"Albania could overtake Serbia on path to EU membership"

After the unveiling of EU's enlargement strategy, the prospect of Western Balkan countries joining remains distant.

Source: B92, Sputnik
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(EPA, file, illustration purposes)
(EPA, file, illustration purposes)

In an editorial, citied by Sputnik, the Financial Times also said that the EU should not "step back" - otherwise Russia and Turkey would "fill the gap."

"After a long pause, the EU is again willing to talk about expanding its borders," the piece said, noting that last year, EC President Jean-Claude Juncker promised to offer "six countries in the Western Balkans" a credible prospect of EU accession.

But, continued the British paper, since 2004, enlargement fatigue had set in, while problems with migrants produced "resentful voters."

"And it remains in the interests of all concerned to make accession a realistic prospect for the Balkan states, where many are inclined to doubt the EU’s sincerity after waiting at the door for years," the article said.

The author further advises against "taking for granted" the stability achieved in the region after the 1990s, and stresses the importance of its cooperation "for the EU’s efforts to control migration."

"The EU’s promise of membership has been a crucial incentive for governments to take difficult decisions — Serbia has made important concessions in relations with Kosovo, for example. But there is a long way to go, and the EU’s influence has waned. Only 26 percent of Serbs now think EU membership would be a good thing," writes the newspaper.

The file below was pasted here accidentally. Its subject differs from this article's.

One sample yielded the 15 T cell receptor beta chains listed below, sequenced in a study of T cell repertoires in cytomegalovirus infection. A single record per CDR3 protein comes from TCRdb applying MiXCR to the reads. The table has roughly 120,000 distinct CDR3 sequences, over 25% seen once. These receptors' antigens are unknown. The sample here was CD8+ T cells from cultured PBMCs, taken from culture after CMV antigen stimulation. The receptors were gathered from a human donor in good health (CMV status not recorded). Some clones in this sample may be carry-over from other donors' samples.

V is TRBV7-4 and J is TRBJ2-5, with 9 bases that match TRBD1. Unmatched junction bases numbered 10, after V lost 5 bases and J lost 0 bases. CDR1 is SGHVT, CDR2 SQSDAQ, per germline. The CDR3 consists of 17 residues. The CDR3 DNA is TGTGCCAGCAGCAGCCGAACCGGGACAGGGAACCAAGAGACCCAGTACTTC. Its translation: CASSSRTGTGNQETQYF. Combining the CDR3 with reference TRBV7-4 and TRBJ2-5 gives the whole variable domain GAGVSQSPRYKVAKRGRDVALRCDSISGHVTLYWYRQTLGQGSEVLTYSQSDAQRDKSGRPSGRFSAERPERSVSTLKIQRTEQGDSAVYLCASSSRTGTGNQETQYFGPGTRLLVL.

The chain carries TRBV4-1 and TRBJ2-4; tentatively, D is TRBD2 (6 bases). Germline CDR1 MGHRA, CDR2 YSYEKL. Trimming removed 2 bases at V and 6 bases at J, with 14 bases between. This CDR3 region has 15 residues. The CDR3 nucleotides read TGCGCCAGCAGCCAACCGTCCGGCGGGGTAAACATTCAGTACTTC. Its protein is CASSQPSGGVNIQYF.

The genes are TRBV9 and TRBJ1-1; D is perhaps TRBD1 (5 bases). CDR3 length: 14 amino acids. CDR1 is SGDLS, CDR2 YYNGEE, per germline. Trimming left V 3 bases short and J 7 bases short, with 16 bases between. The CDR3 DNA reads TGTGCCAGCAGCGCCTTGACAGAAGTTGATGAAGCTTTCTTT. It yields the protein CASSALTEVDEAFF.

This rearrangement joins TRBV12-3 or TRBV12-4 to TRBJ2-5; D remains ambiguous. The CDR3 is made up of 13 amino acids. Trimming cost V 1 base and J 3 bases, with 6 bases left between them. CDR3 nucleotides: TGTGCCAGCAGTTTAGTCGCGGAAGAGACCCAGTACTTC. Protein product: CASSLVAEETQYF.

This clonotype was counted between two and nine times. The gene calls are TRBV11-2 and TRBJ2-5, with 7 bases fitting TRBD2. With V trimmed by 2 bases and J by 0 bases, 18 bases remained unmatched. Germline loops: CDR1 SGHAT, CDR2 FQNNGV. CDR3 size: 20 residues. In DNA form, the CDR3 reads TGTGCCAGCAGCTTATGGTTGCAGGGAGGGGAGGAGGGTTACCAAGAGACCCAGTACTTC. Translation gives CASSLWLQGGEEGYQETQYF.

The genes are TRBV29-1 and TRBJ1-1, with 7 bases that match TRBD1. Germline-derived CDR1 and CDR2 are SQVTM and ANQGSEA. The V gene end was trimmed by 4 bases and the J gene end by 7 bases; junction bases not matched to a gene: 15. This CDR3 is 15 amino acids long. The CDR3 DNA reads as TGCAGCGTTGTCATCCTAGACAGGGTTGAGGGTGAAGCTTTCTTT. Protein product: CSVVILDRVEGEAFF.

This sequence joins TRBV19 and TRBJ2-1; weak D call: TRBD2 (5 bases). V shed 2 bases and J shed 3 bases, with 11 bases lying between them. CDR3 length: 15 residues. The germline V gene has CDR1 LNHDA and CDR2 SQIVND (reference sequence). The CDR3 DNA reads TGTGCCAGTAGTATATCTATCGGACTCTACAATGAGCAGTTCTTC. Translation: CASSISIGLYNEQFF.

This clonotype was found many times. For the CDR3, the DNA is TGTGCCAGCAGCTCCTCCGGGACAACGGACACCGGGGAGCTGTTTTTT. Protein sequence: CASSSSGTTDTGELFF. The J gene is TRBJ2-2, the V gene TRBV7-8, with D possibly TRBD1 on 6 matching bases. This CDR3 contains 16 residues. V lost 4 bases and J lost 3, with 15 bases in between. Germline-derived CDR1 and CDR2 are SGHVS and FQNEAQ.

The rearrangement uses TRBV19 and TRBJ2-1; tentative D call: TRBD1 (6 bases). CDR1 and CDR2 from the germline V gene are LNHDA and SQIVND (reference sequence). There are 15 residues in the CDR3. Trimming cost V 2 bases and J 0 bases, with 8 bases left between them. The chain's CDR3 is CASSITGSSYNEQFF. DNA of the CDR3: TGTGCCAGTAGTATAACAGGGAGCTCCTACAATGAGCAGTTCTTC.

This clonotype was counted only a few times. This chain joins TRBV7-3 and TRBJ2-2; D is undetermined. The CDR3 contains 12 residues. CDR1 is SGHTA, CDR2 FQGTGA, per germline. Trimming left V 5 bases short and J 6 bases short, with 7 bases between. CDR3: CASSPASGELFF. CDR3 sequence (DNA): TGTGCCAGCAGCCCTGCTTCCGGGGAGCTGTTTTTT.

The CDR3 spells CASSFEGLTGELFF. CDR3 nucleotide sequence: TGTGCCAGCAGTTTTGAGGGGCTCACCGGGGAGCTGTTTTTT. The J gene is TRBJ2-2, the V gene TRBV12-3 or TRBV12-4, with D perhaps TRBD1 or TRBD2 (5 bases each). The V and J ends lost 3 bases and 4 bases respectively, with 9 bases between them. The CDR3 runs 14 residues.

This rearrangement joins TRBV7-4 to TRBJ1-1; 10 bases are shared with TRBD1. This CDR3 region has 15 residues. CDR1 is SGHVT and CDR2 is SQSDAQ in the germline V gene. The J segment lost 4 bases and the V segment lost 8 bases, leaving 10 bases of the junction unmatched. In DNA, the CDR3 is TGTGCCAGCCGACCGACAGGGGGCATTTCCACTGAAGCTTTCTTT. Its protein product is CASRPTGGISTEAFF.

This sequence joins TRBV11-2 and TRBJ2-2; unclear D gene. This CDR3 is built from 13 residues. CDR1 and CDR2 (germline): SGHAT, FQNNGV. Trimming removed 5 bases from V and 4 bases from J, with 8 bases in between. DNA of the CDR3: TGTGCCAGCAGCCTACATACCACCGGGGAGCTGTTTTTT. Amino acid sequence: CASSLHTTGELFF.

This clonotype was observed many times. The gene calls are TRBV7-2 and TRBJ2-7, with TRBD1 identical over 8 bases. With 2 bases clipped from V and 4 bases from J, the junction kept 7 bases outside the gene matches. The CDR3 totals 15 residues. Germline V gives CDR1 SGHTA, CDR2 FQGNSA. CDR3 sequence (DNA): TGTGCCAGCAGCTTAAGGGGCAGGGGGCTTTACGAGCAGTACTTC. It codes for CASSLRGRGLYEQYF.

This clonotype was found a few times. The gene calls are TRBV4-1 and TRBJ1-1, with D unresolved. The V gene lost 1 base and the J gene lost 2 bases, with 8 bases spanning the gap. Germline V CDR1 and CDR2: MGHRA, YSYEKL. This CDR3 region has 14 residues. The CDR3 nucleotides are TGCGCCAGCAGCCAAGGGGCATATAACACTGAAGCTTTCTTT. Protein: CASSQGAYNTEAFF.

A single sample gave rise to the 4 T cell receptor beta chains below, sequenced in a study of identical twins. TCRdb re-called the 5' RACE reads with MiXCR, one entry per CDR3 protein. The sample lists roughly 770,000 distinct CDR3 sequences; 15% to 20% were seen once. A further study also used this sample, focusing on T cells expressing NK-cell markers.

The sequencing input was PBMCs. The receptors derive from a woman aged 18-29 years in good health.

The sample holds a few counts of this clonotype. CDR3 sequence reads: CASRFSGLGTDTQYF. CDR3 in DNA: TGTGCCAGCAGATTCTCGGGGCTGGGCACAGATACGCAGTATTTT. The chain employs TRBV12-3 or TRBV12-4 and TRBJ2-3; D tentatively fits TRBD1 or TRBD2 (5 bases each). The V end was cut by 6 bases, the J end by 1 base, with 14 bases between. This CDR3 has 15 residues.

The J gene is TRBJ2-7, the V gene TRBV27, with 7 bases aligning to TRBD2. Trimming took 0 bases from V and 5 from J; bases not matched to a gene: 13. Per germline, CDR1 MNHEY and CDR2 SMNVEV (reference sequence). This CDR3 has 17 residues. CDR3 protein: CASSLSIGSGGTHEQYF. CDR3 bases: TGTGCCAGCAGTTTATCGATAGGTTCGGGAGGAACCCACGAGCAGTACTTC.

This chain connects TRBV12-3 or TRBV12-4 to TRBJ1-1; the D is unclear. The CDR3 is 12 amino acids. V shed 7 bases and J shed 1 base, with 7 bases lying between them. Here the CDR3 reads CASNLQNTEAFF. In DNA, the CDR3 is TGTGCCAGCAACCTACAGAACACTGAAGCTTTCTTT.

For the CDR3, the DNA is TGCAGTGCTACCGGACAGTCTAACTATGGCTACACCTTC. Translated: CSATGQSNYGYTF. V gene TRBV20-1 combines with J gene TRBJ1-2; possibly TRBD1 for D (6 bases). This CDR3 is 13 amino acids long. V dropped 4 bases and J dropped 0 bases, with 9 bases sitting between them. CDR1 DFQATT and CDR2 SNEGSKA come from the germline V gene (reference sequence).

However, it is observed, none of "the six Western Balkan countries" have yet met membership conditions.

And, since the EC "has done well to emphasize that progress towards accession will be assessed objectively, and that any state can in theory overtake the current front-runners (Serbia and Montenegro)" - this "recognizes recent efforts by countries such as Albania and answers suspicions of favoritism to Serbia in particular."

The same newspaper said ahead of he unveiling of EU's strategy that the organization was about to "hold out the prospect of membership to six Western Balkan countries" - including Kosovo." This stood in contrast to objections from EU-member Spain, that said Kosovo would be able to join only as a region of Serbia.

Commenting on the situation in the wake of the publishing of the strategy, Serbian President Aleksandar Vucic said that his country was facing big obstacles on the road to EU membership, and that "citizens would decide" how to proceed.

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